Like most other eighteenth-century newspaper advertisements, especially runaway advertisements, this notice ran for multiple weeks. Sometimes this allows readers the opportunity to read the same advertisement in another issue, but in this case other insertions are not much more legible. Jefferson’s advertisement first ran on September 7. Look for it near the top of the third column on the third page. A portion of the page was cut out at some point. What remains of Jefferson’s advertisement is only partially legible, but not his name on the final line. The advertisement ran again on September 21, the first item in the final column on the final page. The digital image of this insertion is more legible; an experienced reader could carefully transcribe most of the advertisement. The advertisement is accessible, but not easy to read. This time the fault appears to lie with poor photography rather than the vagaries of time damaging the page.

Due to the prominence of the enslaver who sought the return of his human property, this advertisement has been transcribed and made widely available by the National Archives. The presentation includes the complete text, but not an image, of the advertisement. Other content from the September 14 edition of Purdie and Dixon’s Virginia Gazette, including an advertisement for “sundry SLAVES” to the right of Jefferson’s notice, remains inaccessible via digital surrogates. Other extant copies may be much more legible, but readers who rely on digitized sources do not have ready access to those. Digitization of historical sources helps to tell a more complete story of the past, but the digitization does not necessarily make any source readily accessible.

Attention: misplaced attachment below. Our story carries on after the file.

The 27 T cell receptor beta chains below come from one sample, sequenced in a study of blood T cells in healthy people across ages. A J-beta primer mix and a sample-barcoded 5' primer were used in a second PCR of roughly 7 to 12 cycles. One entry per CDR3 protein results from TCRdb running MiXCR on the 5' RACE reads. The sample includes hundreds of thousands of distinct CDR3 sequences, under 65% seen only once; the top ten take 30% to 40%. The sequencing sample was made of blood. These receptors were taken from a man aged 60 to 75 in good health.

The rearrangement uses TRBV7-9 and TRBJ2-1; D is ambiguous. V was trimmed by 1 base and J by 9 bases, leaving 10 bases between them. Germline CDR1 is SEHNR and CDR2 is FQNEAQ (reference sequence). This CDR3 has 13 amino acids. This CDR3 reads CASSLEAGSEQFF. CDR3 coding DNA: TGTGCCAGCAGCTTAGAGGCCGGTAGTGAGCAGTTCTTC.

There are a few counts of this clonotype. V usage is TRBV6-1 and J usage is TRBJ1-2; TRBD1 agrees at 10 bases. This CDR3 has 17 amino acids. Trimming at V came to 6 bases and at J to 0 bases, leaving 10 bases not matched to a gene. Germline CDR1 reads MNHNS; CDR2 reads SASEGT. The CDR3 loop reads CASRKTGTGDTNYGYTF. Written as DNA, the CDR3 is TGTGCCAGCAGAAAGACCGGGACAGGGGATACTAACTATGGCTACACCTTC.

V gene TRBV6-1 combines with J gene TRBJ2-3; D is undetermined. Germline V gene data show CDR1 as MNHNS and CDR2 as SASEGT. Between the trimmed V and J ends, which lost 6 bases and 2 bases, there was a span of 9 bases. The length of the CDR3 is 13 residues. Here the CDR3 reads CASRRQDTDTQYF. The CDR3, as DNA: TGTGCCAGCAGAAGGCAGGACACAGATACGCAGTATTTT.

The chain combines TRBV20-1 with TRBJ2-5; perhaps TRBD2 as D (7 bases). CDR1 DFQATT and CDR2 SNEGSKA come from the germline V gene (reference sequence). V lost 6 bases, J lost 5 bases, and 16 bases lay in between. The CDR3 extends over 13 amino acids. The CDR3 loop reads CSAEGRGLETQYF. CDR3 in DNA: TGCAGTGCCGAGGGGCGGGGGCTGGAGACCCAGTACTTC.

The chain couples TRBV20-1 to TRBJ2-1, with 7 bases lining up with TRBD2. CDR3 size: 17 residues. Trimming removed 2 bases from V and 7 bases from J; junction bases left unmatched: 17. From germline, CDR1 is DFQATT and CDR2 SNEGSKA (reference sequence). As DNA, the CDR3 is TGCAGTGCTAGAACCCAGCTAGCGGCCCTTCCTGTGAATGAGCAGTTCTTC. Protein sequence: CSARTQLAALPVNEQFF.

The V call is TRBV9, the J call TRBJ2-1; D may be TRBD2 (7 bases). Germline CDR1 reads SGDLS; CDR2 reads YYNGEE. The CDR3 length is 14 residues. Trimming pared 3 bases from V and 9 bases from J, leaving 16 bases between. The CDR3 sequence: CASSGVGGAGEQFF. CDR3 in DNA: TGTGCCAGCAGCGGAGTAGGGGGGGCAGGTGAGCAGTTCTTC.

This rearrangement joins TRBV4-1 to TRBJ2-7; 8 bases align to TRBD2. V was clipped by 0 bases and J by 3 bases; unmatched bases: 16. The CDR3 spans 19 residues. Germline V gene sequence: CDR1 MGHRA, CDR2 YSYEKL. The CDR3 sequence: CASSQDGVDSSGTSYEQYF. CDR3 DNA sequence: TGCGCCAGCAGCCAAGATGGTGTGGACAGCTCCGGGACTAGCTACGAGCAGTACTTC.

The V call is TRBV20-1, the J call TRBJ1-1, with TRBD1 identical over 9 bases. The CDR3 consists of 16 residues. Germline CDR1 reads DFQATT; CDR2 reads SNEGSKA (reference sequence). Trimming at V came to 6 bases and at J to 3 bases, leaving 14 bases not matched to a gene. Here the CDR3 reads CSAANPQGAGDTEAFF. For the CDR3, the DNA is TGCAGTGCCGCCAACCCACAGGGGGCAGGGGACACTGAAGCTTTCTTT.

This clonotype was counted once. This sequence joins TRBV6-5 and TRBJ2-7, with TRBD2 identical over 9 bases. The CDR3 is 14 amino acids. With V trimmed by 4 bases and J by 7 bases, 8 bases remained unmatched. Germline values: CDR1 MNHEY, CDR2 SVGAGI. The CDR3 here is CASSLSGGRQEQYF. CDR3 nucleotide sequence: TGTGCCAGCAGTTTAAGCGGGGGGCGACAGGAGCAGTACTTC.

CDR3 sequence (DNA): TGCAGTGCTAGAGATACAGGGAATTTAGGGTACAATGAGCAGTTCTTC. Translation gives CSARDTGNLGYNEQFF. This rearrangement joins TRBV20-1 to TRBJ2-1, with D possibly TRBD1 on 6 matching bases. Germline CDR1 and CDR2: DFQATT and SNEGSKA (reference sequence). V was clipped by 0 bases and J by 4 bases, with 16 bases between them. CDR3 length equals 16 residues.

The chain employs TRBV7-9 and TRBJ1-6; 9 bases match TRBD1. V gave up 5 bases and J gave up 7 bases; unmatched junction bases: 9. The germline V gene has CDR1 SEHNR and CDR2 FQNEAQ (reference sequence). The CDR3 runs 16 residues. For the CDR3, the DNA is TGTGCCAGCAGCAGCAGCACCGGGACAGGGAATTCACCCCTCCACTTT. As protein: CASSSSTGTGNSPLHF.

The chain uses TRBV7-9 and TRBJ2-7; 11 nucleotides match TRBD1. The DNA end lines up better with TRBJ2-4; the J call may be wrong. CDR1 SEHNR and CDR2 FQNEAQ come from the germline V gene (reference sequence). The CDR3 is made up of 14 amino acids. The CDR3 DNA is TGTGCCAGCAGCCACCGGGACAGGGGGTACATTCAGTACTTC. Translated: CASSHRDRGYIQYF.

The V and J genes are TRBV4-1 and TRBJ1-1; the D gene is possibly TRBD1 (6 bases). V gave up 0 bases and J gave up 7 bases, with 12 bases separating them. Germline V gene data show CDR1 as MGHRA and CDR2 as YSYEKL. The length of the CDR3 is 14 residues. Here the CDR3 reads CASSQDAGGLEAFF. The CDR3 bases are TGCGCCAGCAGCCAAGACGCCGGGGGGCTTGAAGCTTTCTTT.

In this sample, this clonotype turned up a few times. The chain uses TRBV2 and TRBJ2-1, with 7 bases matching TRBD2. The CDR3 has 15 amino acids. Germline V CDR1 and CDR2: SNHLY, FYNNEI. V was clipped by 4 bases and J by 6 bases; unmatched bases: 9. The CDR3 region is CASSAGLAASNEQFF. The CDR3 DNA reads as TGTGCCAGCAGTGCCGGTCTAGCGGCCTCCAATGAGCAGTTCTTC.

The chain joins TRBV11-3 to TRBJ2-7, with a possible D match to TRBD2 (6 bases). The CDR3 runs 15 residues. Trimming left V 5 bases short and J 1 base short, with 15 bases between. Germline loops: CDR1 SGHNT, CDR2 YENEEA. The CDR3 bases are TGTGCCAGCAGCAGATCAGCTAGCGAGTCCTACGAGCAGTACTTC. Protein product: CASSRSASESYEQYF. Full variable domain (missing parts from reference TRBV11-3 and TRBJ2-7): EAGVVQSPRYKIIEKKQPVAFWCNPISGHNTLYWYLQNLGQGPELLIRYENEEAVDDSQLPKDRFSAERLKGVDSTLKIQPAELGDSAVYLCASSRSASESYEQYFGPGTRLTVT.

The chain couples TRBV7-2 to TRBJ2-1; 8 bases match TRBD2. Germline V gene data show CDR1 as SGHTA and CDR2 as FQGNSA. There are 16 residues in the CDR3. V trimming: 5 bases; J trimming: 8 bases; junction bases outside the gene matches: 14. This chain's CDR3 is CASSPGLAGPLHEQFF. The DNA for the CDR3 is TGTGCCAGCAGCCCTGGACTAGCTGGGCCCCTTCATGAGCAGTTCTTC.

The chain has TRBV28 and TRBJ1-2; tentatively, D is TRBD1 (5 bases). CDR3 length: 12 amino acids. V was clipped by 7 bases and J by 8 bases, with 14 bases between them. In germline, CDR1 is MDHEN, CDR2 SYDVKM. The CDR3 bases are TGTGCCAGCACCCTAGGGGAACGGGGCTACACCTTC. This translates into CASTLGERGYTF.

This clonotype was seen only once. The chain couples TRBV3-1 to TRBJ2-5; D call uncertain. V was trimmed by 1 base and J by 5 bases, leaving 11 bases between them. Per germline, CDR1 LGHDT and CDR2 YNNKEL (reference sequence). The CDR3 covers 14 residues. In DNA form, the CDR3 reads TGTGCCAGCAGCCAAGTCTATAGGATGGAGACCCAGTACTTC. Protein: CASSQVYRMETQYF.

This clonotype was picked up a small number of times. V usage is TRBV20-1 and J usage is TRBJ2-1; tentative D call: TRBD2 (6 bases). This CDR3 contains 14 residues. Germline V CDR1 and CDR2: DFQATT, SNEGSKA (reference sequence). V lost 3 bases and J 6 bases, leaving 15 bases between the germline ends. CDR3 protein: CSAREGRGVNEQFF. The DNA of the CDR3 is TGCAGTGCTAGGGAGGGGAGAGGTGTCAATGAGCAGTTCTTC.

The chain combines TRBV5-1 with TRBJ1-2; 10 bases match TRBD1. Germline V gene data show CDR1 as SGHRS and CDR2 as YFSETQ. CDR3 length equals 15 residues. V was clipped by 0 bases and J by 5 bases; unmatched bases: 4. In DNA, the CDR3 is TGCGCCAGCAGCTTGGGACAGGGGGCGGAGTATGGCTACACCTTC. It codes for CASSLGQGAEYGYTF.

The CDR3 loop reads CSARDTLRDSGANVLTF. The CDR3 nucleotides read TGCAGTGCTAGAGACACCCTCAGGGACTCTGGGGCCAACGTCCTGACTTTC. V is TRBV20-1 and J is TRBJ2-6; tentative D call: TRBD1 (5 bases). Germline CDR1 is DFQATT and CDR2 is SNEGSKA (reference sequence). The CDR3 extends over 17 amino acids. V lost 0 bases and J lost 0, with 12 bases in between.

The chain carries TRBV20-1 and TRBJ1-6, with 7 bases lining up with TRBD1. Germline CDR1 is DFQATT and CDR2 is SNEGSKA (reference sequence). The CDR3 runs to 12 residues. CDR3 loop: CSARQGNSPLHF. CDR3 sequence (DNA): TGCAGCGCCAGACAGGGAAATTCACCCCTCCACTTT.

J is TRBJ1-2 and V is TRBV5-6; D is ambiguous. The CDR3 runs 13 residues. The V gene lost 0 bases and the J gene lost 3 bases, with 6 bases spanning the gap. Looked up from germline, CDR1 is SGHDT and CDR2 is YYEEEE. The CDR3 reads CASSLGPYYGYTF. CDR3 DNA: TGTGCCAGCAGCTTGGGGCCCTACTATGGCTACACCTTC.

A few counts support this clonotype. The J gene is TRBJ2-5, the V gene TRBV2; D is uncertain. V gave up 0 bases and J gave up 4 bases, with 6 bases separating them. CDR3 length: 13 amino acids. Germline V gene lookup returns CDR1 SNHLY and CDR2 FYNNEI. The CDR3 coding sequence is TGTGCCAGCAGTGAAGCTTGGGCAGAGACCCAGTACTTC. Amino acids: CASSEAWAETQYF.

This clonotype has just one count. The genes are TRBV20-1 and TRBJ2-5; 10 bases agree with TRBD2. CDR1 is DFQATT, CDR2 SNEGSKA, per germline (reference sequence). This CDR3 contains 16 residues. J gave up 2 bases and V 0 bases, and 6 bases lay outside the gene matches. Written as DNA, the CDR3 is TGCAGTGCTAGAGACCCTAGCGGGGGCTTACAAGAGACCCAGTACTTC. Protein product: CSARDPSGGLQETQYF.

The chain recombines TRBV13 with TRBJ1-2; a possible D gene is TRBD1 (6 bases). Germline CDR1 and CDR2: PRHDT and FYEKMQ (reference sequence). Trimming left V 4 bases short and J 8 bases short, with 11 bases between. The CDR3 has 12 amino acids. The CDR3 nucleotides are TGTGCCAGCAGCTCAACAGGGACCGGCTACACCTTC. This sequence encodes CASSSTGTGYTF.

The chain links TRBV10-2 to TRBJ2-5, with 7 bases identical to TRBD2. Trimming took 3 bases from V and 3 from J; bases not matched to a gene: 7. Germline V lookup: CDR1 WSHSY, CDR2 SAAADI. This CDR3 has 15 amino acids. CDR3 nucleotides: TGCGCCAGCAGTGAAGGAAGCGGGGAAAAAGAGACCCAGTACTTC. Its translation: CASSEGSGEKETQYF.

August 30

What was advertised in a colonial American newspaper 250 years ago today?

Aug 30 - 8:30:1769 South-Carolina and American General Gazette
South-Carolina and American General Gazette (August 30, 1769).

To be sold …”